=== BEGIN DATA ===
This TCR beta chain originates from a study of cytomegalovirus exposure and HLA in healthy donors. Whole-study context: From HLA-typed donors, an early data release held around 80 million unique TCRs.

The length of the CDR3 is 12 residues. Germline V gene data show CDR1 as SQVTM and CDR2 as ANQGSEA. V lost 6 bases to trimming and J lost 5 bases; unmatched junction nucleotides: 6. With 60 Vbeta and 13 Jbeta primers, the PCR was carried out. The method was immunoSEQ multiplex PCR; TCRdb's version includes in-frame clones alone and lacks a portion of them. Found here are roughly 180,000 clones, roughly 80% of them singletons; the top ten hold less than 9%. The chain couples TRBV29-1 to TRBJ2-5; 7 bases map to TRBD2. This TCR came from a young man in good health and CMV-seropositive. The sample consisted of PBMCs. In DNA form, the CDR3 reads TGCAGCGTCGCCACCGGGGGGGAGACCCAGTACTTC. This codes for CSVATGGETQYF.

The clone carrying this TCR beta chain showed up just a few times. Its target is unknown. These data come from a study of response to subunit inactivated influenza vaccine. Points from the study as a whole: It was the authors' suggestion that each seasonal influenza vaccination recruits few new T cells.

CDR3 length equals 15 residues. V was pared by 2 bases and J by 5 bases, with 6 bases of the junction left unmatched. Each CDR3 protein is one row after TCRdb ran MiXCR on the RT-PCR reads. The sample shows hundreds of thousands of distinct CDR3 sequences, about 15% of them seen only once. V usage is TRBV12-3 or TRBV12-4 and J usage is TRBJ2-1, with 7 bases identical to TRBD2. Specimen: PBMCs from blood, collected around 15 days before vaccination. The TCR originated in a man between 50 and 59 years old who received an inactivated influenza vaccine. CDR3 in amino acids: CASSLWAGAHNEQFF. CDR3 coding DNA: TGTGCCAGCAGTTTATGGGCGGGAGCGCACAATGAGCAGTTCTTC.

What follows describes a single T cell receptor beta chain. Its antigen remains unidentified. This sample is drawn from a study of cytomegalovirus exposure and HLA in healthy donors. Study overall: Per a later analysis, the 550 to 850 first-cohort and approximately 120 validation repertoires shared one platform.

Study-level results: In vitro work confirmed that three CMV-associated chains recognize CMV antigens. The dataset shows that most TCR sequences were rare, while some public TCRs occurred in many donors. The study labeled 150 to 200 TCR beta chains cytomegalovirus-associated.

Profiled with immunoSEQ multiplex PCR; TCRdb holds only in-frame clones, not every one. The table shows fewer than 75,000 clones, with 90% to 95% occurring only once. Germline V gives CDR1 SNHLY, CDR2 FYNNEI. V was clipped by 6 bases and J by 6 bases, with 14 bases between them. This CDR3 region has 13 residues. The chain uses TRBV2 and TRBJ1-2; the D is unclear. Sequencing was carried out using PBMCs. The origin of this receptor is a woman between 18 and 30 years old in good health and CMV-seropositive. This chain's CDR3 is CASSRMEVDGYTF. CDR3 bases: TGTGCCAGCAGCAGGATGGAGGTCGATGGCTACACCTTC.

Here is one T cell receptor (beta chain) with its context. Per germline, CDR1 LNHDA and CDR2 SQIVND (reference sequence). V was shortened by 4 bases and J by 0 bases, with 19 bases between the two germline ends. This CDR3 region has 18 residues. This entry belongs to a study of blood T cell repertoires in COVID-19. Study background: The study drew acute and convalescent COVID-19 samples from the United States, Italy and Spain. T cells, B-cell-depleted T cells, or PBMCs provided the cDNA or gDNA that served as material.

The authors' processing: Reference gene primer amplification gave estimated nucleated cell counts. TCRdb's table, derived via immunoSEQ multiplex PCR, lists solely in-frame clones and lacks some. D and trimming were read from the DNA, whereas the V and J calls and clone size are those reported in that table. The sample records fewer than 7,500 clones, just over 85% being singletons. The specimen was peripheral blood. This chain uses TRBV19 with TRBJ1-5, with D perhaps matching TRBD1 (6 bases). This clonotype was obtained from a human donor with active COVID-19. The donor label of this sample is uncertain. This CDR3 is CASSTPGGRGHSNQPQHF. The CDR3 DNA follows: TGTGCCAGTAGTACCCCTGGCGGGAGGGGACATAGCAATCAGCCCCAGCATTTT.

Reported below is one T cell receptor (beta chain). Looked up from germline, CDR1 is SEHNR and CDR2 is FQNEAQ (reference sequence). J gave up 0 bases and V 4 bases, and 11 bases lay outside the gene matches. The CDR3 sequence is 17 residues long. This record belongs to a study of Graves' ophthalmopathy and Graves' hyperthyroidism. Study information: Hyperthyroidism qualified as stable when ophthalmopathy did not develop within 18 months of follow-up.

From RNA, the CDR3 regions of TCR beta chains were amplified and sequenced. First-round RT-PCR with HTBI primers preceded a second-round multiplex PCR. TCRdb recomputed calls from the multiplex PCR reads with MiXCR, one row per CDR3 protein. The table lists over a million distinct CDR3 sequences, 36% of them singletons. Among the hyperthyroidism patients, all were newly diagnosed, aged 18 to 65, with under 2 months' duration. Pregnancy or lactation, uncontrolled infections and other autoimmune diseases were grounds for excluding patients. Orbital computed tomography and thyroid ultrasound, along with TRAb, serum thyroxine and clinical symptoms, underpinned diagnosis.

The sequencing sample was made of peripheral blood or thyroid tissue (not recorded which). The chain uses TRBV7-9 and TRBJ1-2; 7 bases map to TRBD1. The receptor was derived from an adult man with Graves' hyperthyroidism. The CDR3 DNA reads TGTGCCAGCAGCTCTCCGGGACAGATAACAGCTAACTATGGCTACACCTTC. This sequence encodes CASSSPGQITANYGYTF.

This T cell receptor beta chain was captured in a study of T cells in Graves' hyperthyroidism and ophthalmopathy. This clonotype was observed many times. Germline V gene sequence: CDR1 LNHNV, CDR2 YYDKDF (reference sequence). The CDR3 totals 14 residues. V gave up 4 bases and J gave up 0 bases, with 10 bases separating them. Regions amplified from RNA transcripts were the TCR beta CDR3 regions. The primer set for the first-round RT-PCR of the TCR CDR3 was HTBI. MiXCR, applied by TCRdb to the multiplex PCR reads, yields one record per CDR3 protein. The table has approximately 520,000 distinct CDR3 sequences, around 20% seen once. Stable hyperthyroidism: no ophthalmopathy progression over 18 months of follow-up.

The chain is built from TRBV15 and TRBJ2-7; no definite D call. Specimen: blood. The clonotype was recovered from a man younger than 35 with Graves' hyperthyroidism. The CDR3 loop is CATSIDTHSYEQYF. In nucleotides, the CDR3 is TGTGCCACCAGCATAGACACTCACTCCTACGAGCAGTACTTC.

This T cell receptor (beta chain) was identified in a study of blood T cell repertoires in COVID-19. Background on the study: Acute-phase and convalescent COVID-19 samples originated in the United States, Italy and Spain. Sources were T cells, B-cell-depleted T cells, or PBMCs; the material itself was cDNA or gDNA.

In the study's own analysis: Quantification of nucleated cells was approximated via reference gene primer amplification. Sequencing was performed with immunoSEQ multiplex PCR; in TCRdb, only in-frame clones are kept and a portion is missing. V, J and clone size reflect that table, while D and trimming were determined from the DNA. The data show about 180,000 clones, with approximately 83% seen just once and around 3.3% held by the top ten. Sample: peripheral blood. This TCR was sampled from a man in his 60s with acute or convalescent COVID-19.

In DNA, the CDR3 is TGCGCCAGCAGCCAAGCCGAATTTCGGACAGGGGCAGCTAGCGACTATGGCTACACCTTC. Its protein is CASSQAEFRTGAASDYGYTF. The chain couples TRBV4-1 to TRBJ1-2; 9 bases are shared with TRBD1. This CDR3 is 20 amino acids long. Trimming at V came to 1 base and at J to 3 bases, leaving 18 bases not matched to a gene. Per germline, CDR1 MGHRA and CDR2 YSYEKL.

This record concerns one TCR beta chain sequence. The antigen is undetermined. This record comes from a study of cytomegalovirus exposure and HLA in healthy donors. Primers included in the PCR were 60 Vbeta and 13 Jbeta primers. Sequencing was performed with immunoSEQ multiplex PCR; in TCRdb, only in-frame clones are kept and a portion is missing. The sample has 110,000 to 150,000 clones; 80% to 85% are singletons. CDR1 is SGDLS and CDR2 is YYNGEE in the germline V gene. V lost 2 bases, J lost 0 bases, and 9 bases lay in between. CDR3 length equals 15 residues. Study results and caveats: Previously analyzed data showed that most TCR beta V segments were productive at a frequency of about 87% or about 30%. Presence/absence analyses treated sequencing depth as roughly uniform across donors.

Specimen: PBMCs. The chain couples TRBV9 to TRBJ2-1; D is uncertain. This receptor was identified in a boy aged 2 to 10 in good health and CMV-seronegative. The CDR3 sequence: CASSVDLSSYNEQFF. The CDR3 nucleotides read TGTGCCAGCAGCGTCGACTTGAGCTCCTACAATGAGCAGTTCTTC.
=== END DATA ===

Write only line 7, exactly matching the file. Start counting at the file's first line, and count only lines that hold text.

Profiled with immunoSEQ multiplex PCR; TCRdb holds only in-frame clones, not every one. The table shows fewer than 75,000 clones, with 90% to 95% occurring only once. Germline V gives CDR1 SNHLY, CDR2 FYNNEI. V was clipped by 6 bases and J by 6 bases, with 14 bases between them. This CDR3 region has 13 residues. The chain uses TRBV2 and TRBJ1-2; the D is unclear. Sequencing was carried out using PBMCs. The origin of this receptor is a woman between 18 and 30 years old in good health and CMV-seropositive. This chain's CDR3 is CASSRMEVDGYTF. CDR3 bases: TGTGCCAGCAGCAGGATGGAGGTCGATGGCTACACCTTC.